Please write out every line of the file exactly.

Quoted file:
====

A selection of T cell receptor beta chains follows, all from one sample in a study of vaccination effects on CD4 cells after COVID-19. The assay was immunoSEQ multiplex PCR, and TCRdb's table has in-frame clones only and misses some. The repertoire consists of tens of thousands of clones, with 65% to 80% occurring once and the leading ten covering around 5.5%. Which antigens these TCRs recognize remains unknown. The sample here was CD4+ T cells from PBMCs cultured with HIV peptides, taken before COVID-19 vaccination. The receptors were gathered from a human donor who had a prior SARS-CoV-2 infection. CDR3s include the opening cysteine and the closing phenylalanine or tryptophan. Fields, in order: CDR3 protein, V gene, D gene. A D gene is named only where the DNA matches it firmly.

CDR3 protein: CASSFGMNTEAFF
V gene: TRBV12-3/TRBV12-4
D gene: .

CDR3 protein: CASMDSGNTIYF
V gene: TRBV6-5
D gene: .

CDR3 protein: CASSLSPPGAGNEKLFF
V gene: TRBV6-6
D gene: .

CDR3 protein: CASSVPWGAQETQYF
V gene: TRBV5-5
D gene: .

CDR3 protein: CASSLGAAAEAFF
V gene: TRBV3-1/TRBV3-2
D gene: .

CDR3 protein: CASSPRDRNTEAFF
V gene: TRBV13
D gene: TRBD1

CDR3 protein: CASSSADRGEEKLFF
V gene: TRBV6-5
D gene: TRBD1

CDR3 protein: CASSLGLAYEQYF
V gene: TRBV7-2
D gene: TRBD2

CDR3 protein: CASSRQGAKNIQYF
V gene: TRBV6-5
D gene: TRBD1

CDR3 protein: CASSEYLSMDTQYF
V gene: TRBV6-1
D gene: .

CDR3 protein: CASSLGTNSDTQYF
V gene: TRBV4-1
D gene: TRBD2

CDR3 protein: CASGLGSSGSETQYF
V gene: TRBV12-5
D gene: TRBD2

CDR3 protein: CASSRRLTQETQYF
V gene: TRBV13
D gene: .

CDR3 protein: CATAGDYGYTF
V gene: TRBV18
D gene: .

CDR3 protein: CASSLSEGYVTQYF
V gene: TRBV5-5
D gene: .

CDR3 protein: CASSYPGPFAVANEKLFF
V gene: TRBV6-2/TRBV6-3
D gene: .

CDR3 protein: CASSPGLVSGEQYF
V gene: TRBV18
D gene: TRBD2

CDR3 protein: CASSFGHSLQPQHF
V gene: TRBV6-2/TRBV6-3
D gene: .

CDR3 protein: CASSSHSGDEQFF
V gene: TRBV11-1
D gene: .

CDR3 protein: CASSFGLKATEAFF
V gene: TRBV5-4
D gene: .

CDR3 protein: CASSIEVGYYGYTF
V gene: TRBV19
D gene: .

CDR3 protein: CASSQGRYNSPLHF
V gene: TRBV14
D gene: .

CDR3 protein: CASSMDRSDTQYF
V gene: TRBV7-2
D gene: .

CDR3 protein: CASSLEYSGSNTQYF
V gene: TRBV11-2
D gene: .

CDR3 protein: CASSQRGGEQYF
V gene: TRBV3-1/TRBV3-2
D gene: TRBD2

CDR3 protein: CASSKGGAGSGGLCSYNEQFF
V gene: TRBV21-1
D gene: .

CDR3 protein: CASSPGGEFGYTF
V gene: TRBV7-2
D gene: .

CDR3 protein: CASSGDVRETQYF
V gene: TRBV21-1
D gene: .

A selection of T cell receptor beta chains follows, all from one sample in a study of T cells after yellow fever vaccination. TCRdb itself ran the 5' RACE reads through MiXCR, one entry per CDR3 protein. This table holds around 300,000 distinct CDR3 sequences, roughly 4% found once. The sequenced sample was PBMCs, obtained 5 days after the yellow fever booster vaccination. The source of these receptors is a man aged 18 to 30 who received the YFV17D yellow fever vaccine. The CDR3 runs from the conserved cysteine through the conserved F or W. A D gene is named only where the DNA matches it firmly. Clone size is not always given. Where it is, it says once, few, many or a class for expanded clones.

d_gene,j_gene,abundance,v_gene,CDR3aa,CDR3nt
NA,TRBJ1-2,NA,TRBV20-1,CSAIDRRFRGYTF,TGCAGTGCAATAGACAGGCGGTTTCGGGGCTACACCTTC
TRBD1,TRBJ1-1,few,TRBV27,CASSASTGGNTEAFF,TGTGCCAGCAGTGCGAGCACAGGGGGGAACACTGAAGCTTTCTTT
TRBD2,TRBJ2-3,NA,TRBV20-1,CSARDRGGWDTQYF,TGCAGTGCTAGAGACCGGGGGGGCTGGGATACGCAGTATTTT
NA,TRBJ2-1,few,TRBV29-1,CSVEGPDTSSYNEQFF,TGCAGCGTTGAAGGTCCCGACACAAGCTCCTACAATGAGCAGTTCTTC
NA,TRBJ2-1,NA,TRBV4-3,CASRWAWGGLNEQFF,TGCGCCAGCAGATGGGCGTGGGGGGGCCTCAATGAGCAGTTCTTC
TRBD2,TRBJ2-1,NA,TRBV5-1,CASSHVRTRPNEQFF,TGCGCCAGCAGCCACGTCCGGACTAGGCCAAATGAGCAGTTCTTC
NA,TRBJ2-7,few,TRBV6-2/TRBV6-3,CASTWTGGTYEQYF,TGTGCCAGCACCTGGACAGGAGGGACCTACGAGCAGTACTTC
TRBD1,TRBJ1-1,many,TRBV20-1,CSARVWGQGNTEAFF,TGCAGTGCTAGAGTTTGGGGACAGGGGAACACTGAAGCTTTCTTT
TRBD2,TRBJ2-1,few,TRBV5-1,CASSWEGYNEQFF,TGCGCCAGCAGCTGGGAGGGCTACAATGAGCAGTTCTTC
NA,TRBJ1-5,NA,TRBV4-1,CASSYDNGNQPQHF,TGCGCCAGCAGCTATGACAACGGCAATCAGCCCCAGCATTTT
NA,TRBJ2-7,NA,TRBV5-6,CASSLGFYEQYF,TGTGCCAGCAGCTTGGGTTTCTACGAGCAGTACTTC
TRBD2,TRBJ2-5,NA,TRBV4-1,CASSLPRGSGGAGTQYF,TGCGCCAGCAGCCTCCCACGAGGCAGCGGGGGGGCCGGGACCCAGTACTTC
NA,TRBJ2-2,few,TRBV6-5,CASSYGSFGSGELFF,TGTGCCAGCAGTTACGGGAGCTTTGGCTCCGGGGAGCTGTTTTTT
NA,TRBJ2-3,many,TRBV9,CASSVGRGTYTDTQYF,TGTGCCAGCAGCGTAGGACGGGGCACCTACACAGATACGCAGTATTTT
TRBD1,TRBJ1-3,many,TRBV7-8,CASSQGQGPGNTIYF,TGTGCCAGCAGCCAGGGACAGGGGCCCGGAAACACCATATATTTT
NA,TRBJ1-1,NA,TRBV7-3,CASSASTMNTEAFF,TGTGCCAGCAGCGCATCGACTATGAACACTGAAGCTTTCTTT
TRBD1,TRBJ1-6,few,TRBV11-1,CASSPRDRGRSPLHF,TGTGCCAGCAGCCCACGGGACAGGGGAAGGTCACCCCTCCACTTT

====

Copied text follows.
A selection of T cell receptor beta chains follows, all from one sample in a study of vaccination effects on CD4 cells after COVID-19. The assay was immunoSEQ multiplex PCR, and TCRdb's table has in-frame clones only and misses some. The repertoire consists of tens of thousands of clones, with 65% to 80% occurring once and the leading ten covering around 5.5%. Which antigens these TCRs recognize remains unknown. The sample here was CD4+ T cells from PBMCs cultured with HIV peptides, taken before COVID-19 vaccination. The receptors were gathered from a human donor who had a prior SARS-CoV-2 infection. CDR3s include the opening cysteine and the closing phenylalanine or tryptophan. Fields, in order: CDR3 protein, V gene, D gene. A D gene is named only where the DNA matches it firmly.

CDR3 protein: CASSFGMNTEAFF
V gene: TRBV12-3/TRBV12-4
D gene: .

CDR3 protein: CASMDSGNTIYF
V gene: TRBV6-5
D gene: .

CDR3 protein: CASSLSPPGAGNEKLFF
V gene: TRBV6-6
D gene: .

CDR3 protein: CASSVPWGAQETQYF
V gene: TRBV5-5
D gene: .

CDR3 protein: CASSLGAAAEAFF
V gene: TRBV3-1/TRBV3-2
D gene: .

CDR3 protein: CASSPRDRNTEAFF
V gene: TRBV13
D gene: TRBD1

CDR3 protein: CASSSADRGEEKLFF
V gene: TRBV6-5
D gene: TRBD1

CDR3 protein: CASSLGLAYEQYF
V gene: TRBV7-2
D gene: TRBD2

CDR3 protein: CASSRQGAKNIQYF
V gene: TRBV6-5
D gene: TRBD1

CDR3 protein: CASSEYLSMDTQYF
V gene: TRBV6-1
D gene: .

CDR3 protein: CASSLGTNSDTQYF
V gene: TRBV4-1
D gene: TRBD2

CDR3 protein: CASGLGSSGSETQYF
V gene: TRBV12-5
D gene: TRBD2

CDR3 protein: CASSRRLTQETQYF
V gene: TRBV13
D gene: .

CDR3 protein: CATAGDYGYTF
V gene: TRBV18
D gene: .

CDR3 protein: CASSLSEGYVTQYF
V gene: TRBV5-5
D gene: .

CDR3 protein: CASSYPGPFAVANEKLFF
V gene: TRBV6-2/TRBV6-3
D gene: .

CDR3 protein: CASSPGLVSGEQYF
V gene: TRBV18
D gene: TRBD2

CDR3 protein: CASSFGHSLQPQHF
V gene: TRBV6-2/TRBV6-3
D gene: .

CDR3 protein: CASSSHSGDEQFF
V gene: TRBV11-1
D gene: .

CDR3 protein: CASSFGLKATEAFF
V gene: TRBV5-4
D gene: .

CDR3 protein: CASSIEVGYYGYTF
V gene: TRBV19
D gene: .

CDR3 protein: CASSQGRYNSPLHF
V gene: TRBV14
D gene: .

CDR3 protein: CASSMDRSDTQYF
V gene: TRBV7-2
D gene: .

CDR3 protein: CASSLEYSGSNTQYF
V gene: TRBV11-2
D gene: .

CDR3 protein: CASSQRGGEQYF
V gene: TRBV3-1/TRBV3-2
D gene: TRBD2

CDR3 protein: CASSKGGAGSGGLCSYNEQFF
V gene: TRBV21-1
D gene: .

CDR3 protein: CASSPGGEFGYTF
V gene: TRBV7-2
D gene: .

CDR3 protein: CASSGDVRETQYF
V gene: TRBV21-1
D gene: .

A selection of T cell receptor beta chains follows, all from one sample in a study of T cells after yellow fever vaccination. TCRdb itself ran the 5' RACE reads through MiXCR, one entry per CDR3 protein. This table holds around 300,000 distinct CDR3 sequences, roughly 4% found once. The sequenced sample was PBMCs, obtained 5 days after the yellow fever booster vaccination. The source of these receptors is a man aged 18 to 30 who received the YFV17D yellow fever vaccine. The CDR3 runs from the conserved cysteine through the conserved F or W. A D gene is named only where the DNA matches it firmly. Clone size is not always given. Where it is, it says once, few, many or a class for expanded clones.

d_gene,j_gene,abundance,v_gene,CDR3aa,CDR3nt
NA,TRBJ1-2,NA,TRBV20-1,CSAIDRRFRGYTF,TGCAGTGCAATAGACAGGCGGTTTCGGGGCTACACCTTC
TRBD1,TRBJ1-1,few,TRBV27,CASSASTGGNTEAFF,TGTGCCAGCAGTGCGAGCACAGGGGGGAACACTGAAGCTTTCTTT
TRBD2,TRBJ2-3,NA,TRBV20-1,CSARDRGGWDTQYF,TGCAGTGCTAGAGACCGGGGGGGCTGGGATACGCAGTATTTT
NA,TRBJ2-1,few,TRBV29-1,CSVEGPDTSSYNEQFF,TGCAGCGTTGAAGGTCCCGACACAAGCTCCTACAATGAGCAGTTCTTC
NA,TRBJ2-1,NA,TRBV4-3,CASRWAWGGLNEQFF,TGCGCCAGCAGATGGGCGTGGGGGGGCCTCAATGAGCAGTTCTTC
TRBD2,TRBJ2-1,NA,TRBV5-1,CASSHVRTRPNEQFF,TGCGCCAGCAGCCACGTCCGGACTAGGCCAAATGAGCAGTTCTTC
NA,TRBJ2-7,few,TRBV6-2/TRBV6-3,CASTWTGGTYEQYF,TGTGCCAGCACCTGGACAGGAGGGACCTACGAGCAGTACTTC
TRBD1,TRBJ1-1,many,TRBV20-1,CSARVWGQGNTEAFF,TGCAGTGCTAGAGTTTGGGGACAGGGGAACACTGAAGCTTTCTTT
TRBD2,TRBJ2-1,few,TRBV5-1,CASSWEGYNEQFF,TGCGCCAGCAGCTGGGAGGGCTACAATGAGCAGTTCTTC
NA,TRBJ1-5,NA,TRBV4-1,CASSYDNGNQPQHF,TGCGCCAGCAGCTATGACAACGGCAATCAGCCCCAGCATTTT
NA,TRBJ2-7,NA,TRBV5-6,CASSLGFYEQYF,TGTGCCAGCAGCTTGGGTTTCTACGAGCAGTACTTC
TRBD2,TRBJ2-5,NA,TRBV4-1,CASSLPRGSGGAGTQYF,TGCGCCAGCAGCCTCCCACGAGGCAGCGGGGGGGCCGGGACCCAGTACTTC
NA,TRBJ2-2,few,TRBV6-5,CASSYGSFGSGELFF,TGTGCCAGCAGTTACGGGAGCTTTGGCTCCGGGGAGCTGTTTTTT
NA,TRBJ2-3,many,TRBV9,CASSVGRGTYTDTQYF,TGTGCCAGCAGCGTAGGACGGGGCACCTACACAGATACGCAGTATTTT
TRBD1,TRBJ1-3,many,TRBV7-8,CASSQGQGPGNTIYF,TGTGCCAGCAGCCAGGGACAGGGGCCCGGAAACACCATATATTTT
NA,TRBJ1-1,NA,TRBV7-3,CASSASTMNTEAFF,TGTGCCAGCAGCGCATCGACTATGAACACTGAAGCTTTCTTT
TRBD1,TRBJ1-6,few,TRBV11-1,CASSPRDRGRSPLHF,TGTGCCAGCAGCCCACGGGACAGGGGAAGGTCACCCCTCCACTTT